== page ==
Mason in the News

Posted: August 8, 2008 at 1:00 am, Last Updated: November 30, -0001 at 12:00 am

Following are highlights of national news coverage George Mason recently received.

Friday, Aug. 1, Washington Post

Race Moves to Center Stage

“Sen. John McCain’s campaign accused Sen. Barack Obama of playing the ‘race card’ on Thursday, a day after the Democrat said his opponent and other Republicans would try to scare voters by pointing to Obama’s ‘funny name’ and the fact that ‘he doesn’t look like all those other presidents on those dollar bills.’ The charge was the first time the campaigns had directly confronted the subject of race. Roger Wilkins, an African American scholar at George Mason University, called Obama’s statements ‘fair campaigning,’ considering McCain’s recent attacks. ‘It seems to me at this point it would be naive of the Obama campaign not to anticipate efforts to tear at Obama’s character the way Bush tore away at John Kerry’s character four years ago. So if a fellow can rationally expect a Swift boat full of funny racial angles racing at him, he would only be sane to try to deflect that,’ Wilkins said.”

Tuesday, Aug. 5, New York Times

G.O.P. Declines in Voting Rolls in Many States as Democrats Increase

“Well before Senators Barack Obama and John McCain rose to the top of their parties, a partisan shift was under way at the local and state level. For more than three years starting in 2005, there has been a reduction in the number of voters who register with the Republican Party and a rise among voters who affiliate with Democrats and, almost as often, with no party at all. ‘This is very suggestive that there is a fundamental change going on in the electorate,’ said Michael P. McDonald, a senior fellow at the Brookings Institution and an associate professor of political science at George Mason University who has studied voting patterns. Mr. McDonald added that, more typically, voting and registration patterns tended to even out or revert to the opposing party between elections.”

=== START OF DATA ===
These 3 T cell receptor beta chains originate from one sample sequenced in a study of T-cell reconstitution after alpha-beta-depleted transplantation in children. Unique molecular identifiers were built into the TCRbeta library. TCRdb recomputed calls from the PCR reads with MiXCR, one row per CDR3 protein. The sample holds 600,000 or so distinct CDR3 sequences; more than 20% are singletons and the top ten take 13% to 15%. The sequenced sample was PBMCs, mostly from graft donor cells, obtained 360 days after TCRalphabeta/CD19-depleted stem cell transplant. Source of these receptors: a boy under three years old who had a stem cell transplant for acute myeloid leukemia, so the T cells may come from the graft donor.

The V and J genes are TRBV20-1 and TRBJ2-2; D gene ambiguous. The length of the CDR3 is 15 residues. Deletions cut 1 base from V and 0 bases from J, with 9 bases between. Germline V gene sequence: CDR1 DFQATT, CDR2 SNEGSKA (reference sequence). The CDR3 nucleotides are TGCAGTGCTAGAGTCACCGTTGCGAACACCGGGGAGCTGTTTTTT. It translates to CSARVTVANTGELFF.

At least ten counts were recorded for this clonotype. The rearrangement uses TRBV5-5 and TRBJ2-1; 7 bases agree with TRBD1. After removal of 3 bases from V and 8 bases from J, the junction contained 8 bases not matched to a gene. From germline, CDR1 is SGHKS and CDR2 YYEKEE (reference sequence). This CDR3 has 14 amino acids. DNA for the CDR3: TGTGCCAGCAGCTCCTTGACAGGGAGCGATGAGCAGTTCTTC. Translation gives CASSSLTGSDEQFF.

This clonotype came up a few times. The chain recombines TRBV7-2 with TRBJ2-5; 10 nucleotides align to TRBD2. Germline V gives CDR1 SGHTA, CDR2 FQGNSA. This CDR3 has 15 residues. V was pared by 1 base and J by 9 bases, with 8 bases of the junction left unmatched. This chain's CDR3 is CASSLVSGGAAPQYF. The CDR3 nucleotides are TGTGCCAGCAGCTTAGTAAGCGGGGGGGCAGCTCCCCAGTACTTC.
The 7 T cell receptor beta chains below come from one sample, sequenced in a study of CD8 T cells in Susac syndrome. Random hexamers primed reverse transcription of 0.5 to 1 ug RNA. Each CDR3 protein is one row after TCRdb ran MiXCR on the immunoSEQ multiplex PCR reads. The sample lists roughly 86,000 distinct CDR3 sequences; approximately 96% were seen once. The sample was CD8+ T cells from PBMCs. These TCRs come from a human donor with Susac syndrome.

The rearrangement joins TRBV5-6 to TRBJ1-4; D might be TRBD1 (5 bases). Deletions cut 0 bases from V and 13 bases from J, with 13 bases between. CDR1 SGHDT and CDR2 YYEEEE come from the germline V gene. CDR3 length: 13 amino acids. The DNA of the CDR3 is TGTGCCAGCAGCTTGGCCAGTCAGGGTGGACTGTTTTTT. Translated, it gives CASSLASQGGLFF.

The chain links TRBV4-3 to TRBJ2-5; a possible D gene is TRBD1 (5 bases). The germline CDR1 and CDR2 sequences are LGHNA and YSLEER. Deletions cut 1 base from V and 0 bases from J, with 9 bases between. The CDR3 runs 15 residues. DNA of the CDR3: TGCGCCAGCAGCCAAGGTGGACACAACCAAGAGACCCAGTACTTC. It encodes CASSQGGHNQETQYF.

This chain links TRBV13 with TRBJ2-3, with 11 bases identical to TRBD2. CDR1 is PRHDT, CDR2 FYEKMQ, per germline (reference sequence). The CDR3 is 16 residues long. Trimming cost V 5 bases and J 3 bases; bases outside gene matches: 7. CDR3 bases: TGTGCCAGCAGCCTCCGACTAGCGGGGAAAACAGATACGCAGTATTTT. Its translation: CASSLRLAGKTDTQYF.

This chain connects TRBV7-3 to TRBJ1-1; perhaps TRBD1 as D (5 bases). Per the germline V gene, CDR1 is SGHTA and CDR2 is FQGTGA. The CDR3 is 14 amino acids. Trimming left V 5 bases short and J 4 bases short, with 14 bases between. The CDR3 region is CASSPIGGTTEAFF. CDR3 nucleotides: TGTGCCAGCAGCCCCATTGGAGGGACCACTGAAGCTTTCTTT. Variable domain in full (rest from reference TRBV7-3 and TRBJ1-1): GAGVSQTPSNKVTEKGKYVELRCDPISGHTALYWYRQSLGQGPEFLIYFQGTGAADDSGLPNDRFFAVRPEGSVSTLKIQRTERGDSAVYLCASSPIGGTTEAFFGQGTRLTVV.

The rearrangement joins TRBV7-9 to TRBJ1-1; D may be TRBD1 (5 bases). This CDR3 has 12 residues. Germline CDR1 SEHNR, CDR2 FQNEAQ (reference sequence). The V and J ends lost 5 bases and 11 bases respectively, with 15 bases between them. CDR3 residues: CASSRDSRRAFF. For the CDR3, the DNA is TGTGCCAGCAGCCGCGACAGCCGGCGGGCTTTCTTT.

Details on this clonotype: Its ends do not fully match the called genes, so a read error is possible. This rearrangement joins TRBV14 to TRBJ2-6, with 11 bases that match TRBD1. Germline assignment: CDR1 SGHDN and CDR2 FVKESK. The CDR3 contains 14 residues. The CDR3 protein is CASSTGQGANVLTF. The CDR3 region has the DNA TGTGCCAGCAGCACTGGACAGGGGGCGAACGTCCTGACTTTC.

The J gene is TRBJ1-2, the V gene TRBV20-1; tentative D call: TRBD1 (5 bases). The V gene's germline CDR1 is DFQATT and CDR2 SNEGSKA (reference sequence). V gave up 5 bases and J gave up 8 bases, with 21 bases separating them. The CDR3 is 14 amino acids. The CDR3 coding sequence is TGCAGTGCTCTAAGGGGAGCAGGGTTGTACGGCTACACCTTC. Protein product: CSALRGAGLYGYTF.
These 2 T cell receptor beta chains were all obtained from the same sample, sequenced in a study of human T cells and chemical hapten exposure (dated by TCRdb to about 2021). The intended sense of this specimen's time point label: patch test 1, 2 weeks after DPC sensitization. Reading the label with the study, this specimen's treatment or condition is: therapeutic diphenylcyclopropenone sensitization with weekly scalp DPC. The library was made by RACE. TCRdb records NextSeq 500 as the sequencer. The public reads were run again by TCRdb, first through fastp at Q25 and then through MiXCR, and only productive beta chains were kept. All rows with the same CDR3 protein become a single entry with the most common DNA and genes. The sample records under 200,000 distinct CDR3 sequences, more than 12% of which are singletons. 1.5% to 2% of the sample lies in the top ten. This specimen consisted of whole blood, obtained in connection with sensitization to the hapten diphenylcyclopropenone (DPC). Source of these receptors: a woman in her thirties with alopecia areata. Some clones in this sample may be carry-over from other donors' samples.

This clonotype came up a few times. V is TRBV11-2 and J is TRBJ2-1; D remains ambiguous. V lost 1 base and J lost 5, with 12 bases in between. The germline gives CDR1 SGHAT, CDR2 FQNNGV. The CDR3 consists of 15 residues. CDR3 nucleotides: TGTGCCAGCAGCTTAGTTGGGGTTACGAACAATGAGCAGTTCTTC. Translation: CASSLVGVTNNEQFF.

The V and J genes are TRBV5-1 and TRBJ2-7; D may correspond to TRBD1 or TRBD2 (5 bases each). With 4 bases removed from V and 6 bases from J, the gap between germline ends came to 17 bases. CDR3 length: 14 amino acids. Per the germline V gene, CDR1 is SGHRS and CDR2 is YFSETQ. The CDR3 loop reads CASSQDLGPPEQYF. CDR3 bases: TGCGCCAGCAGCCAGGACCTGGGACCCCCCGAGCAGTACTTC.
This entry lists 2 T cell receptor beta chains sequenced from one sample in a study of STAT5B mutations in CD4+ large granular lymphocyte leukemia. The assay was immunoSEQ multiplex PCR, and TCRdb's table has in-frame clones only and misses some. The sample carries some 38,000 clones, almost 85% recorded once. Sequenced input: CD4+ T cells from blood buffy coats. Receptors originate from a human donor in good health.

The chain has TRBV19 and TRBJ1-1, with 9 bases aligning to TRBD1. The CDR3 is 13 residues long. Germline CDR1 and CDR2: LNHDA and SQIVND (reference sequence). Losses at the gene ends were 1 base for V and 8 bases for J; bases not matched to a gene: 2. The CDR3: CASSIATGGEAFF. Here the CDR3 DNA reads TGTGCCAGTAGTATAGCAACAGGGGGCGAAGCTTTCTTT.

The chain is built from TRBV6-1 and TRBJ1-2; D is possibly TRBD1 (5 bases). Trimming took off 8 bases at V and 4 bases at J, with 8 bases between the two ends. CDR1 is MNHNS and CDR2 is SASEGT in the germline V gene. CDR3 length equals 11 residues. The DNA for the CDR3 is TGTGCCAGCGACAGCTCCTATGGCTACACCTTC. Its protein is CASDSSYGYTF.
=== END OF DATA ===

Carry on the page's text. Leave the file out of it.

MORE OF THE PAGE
Tuesday, Aug. 5, Washington Post

Anthrax Dryer a Key to Probe

“Bruce E. Ivins, the government’s leading suspect in the 2001 anthrax killings, borrowed from a bioweapons lab that fall freeze-drying equipment that allows scientists to quickly convert wet germ cultures into dry spores, according to sources briefed on the case. Biodefense experts noted that the drying step could have been carried out with equipment no more complicated than a kitchen oven. ‘It is the simplest . . . but it is the least reproducible,’ said Sergei Popov, a former Soviet bioweapons scientist who now specializes in biodefense at George Mason University. ‘If you go too fast you get “sand,”’ he said, referring to the coarser anthrax powder used in the first attacks, in September 2001. The second batch of letters contained a much finer powder. ‘To me, it all indicates that the person experimented with the ways to dry the spores and produced small batches — some of them not so successfully — he later used to fill up different envelopes,’ Popov said. ‘The spores are naturally clumpy. As I understand, he just over baked the first batches.’”

Wednesday, Aug. 6, Christian Science Monitor

Buzz Grows Over State Tax Holidays

“To some, the growing popularity of tax holidays — and the willingness of states to hold them even in the face of dwindling tax revenues — represents a troubling shift in tax policy. Not only are states using a gimmick to manipulate consumer behavior, critics argue, but the resulting revenue losses can also have a destabilizing effect on how states govern. Yet the tax holiday has not proved to be as detrimental as many economists had warned, says Bryan Caplan, a George Mason University public-finance expert who this spring backed the idea of a federal gasoline tax holiday. Despite the artificial stimulus of a tax holiday, he says, ‘we seem to be doing OK.’”

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